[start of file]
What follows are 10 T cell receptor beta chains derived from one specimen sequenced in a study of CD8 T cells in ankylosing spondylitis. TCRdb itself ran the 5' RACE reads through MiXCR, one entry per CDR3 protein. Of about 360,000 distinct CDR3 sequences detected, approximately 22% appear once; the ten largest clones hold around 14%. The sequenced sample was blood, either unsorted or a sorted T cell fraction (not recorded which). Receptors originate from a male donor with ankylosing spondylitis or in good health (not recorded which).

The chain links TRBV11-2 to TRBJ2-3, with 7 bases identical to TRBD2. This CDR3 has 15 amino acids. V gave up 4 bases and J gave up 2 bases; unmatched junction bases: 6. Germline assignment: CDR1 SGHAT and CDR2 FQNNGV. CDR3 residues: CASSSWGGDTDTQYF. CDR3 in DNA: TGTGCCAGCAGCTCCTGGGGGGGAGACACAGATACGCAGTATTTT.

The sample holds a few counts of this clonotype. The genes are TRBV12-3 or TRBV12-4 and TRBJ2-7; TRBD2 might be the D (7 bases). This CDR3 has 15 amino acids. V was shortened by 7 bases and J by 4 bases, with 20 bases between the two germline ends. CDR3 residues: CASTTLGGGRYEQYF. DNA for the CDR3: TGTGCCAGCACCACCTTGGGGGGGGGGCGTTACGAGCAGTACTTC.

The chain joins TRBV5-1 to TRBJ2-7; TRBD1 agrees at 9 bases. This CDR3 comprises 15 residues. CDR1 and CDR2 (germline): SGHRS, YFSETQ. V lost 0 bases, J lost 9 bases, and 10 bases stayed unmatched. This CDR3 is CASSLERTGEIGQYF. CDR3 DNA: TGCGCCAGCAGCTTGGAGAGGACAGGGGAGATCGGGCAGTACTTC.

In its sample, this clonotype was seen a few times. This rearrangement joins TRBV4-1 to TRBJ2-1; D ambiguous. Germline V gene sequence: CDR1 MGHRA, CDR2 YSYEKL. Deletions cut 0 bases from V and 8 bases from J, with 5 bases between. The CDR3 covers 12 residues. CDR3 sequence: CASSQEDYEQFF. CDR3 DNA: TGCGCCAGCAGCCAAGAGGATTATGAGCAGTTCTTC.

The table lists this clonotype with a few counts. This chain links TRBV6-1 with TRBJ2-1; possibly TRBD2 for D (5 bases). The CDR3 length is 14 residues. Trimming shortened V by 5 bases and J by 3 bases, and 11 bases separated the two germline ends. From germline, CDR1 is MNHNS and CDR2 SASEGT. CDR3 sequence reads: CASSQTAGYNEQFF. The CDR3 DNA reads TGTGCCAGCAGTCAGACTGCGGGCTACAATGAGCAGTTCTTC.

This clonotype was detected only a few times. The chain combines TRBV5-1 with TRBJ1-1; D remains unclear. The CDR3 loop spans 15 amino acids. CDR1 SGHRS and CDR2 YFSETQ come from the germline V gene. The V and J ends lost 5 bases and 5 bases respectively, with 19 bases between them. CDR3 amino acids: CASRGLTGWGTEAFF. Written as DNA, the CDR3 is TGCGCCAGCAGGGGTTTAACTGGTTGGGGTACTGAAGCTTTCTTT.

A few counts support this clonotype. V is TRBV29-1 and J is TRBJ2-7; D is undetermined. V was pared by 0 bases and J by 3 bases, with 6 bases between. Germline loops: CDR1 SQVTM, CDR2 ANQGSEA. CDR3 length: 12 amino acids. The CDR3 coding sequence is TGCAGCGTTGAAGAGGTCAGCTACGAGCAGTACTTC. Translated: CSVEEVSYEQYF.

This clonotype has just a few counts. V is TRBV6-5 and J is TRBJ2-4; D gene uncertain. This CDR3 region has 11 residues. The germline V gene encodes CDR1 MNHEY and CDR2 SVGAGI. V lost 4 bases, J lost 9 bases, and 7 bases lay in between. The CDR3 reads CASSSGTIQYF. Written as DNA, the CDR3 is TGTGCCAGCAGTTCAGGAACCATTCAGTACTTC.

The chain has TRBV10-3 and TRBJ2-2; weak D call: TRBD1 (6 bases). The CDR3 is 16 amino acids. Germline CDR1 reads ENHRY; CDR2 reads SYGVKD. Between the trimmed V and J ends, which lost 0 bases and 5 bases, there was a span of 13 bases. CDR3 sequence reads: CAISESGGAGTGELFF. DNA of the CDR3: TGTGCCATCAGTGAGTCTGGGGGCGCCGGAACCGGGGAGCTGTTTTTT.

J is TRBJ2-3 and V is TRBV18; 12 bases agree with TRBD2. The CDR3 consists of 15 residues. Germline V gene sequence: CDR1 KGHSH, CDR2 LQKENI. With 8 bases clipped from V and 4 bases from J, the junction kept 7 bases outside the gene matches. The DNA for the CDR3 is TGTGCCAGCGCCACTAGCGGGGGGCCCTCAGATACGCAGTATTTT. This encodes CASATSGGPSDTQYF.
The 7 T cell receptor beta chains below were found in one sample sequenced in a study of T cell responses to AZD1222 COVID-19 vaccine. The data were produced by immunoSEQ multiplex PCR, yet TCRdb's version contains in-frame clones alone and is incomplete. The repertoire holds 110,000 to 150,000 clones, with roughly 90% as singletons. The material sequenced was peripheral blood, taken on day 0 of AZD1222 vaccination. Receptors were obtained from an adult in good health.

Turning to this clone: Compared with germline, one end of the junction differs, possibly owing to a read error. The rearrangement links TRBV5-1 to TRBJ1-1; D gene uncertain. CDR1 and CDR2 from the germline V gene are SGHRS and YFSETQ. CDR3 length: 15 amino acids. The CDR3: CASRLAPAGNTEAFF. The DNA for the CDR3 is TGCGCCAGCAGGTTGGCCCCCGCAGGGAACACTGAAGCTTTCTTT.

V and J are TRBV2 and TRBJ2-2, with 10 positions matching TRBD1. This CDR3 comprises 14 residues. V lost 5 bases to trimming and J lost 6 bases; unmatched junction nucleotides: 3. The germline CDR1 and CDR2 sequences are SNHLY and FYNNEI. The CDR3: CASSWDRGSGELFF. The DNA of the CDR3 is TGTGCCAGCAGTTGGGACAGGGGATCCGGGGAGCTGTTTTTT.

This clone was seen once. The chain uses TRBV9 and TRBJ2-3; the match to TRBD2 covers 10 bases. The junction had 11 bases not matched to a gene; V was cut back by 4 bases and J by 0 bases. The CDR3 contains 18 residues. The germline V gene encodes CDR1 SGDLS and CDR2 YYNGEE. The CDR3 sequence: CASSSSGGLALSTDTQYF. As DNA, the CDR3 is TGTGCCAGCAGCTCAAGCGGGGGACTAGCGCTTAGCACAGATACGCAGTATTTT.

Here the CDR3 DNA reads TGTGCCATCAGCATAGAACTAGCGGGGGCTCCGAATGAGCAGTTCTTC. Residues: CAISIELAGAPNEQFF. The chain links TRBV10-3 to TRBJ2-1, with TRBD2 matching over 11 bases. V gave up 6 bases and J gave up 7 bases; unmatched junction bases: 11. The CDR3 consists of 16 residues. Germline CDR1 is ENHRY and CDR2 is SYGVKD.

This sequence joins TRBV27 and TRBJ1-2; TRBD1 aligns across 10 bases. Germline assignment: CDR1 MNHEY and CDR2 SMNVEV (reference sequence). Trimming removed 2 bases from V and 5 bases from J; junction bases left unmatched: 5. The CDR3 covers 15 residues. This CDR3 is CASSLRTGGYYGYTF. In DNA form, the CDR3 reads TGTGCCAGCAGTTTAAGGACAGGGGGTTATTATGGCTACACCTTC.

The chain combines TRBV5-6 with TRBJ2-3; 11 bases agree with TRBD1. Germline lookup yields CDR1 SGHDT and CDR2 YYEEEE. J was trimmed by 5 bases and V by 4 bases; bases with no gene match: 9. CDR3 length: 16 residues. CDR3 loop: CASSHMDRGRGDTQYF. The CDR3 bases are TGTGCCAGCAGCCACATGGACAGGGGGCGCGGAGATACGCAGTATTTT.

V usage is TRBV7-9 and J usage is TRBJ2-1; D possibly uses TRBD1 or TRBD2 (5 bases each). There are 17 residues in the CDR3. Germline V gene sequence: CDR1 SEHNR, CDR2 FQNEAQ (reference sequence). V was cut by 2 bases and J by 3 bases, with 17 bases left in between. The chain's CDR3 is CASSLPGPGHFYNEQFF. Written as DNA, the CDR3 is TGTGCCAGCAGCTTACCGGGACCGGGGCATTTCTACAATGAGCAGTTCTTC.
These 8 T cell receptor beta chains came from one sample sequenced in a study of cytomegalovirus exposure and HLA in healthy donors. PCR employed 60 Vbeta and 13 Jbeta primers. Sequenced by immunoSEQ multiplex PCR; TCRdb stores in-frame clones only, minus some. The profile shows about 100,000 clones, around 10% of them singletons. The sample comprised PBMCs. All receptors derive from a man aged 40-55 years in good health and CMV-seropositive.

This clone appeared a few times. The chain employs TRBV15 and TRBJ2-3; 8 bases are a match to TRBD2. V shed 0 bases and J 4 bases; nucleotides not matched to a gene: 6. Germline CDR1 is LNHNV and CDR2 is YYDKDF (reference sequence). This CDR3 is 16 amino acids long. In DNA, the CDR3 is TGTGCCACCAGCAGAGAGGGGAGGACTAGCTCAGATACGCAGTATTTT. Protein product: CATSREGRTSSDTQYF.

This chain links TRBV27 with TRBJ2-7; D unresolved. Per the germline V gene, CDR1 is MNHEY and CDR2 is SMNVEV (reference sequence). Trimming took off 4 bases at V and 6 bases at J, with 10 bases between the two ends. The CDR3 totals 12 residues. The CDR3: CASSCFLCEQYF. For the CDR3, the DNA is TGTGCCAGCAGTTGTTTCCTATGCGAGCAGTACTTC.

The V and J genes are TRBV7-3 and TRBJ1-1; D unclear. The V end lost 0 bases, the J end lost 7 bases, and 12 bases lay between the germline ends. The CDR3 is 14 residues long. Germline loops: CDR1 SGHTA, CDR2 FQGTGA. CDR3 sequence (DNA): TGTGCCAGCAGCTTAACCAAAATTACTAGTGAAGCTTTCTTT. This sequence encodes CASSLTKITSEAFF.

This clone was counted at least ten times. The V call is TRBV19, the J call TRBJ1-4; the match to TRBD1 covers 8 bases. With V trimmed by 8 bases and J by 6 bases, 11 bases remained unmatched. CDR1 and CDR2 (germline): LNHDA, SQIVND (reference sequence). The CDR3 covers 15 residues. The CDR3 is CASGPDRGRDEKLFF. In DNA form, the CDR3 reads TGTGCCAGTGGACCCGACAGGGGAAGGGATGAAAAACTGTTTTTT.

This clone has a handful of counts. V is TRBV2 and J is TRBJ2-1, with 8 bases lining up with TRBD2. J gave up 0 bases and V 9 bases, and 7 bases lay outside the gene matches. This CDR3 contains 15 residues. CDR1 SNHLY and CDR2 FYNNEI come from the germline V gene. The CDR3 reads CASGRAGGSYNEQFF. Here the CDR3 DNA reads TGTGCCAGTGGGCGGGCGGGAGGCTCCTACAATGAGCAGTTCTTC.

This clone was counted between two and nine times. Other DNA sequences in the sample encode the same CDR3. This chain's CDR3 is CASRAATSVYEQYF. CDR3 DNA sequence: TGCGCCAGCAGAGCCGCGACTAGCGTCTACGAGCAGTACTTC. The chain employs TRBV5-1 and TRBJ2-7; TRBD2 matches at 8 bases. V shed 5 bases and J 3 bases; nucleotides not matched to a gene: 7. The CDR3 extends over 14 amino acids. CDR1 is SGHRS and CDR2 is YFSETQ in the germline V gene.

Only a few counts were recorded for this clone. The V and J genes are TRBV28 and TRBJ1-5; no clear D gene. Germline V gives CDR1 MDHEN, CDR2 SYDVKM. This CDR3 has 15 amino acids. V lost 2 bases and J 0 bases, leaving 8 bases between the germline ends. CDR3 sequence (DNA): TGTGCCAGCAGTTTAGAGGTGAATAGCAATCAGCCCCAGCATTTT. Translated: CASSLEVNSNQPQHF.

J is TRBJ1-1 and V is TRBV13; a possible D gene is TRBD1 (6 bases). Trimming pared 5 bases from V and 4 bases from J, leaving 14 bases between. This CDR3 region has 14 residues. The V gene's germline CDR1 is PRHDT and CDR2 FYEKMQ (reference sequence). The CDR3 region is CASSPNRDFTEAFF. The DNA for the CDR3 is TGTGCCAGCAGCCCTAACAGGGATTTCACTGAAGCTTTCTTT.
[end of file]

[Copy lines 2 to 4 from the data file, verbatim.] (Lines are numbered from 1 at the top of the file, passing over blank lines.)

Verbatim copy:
The chain links TRBV11-2 to TRBJ2-3, with 7 bases identical to TRBD2. This CDR3 has 15 amino acids. V gave up 4 bases and J gave up 2 bases; unmatched junction bases: 6. Germline assignment: CDR1 SGHAT and CDR2 FQNNGV. CDR3 residues: CASSSWGGDTDTQYF. CDR3 in DNA: TGTGCCAGCAGCTCCTGGGGGGGAGACACAGATACGCAGTATTTT.

The sample holds a few counts of this clonotype. The genes are TRBV12-3 or TRBV12-4 and TRBJ2-7; TRBD2 might be the D (7 bases). This CDR3 has 15 amino acids. V was shortened by 7 bases and J by 4 bases, with 20 bases between the two germline ends. CDR3 residues: CASTTLGGGRYEQYF. DNA for the CDR3: TGTGCCAGCACCACCTTGGGGGGGGGGCGTTACGAGCAGTACTTC.

The chain joins TRBV5-1 to TRBJ2-7; TRBD1 agrees at 9 bases. This CDR3 comprises 15 residues. CDR1 and CDR2 (germline): SGHRS, YFSETQ. V lost 0 bases, J lost 9 bases, and 10 bases stayed unmatched. This CDR3 is CASSLERTGEIGQYF. CDR3 DNA: TGCGCCAGCAGCTTGGAGAGGACAGGGGAGATCGGGCAGTACTTC.